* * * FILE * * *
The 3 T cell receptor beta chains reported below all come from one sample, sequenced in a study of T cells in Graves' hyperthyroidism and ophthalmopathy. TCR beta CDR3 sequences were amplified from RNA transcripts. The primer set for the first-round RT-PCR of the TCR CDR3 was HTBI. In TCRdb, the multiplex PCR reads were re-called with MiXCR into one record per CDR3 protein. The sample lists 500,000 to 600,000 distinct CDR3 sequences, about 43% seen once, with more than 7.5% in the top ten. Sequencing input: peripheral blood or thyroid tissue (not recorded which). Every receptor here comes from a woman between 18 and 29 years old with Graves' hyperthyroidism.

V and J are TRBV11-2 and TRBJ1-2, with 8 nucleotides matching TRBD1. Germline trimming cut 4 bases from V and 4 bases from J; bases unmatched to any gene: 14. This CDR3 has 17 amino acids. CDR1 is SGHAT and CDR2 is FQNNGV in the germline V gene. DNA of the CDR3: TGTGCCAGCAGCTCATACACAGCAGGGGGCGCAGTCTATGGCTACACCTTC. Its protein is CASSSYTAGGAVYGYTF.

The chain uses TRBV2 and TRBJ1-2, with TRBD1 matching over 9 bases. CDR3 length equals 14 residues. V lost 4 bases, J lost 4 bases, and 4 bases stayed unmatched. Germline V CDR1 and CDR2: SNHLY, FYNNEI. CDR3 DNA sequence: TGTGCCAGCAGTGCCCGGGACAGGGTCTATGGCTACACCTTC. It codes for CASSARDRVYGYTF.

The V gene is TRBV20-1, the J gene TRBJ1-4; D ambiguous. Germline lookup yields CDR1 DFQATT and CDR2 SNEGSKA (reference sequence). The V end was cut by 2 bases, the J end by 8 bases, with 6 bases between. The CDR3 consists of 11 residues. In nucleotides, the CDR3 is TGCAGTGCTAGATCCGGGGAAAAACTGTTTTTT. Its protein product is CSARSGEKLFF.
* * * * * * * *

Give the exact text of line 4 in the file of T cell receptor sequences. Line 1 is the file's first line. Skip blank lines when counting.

The V gene is TRBV20-1, the J gene TRBJ1-4; D ambiguous. Germline lookup yields CDR1 DFQATT and CDR2 SNEGSKA (reference sequence). The V end was cut by 2 bases, the J end by 8 bases, with 6 bases between. The CDR3 consists of 11 residues. In nucleotides, the CDR3 is TGCAGTGCTAGATCCGGGGAAAAACTGTTTTTT. Its protein product is CSARSGEKLFF.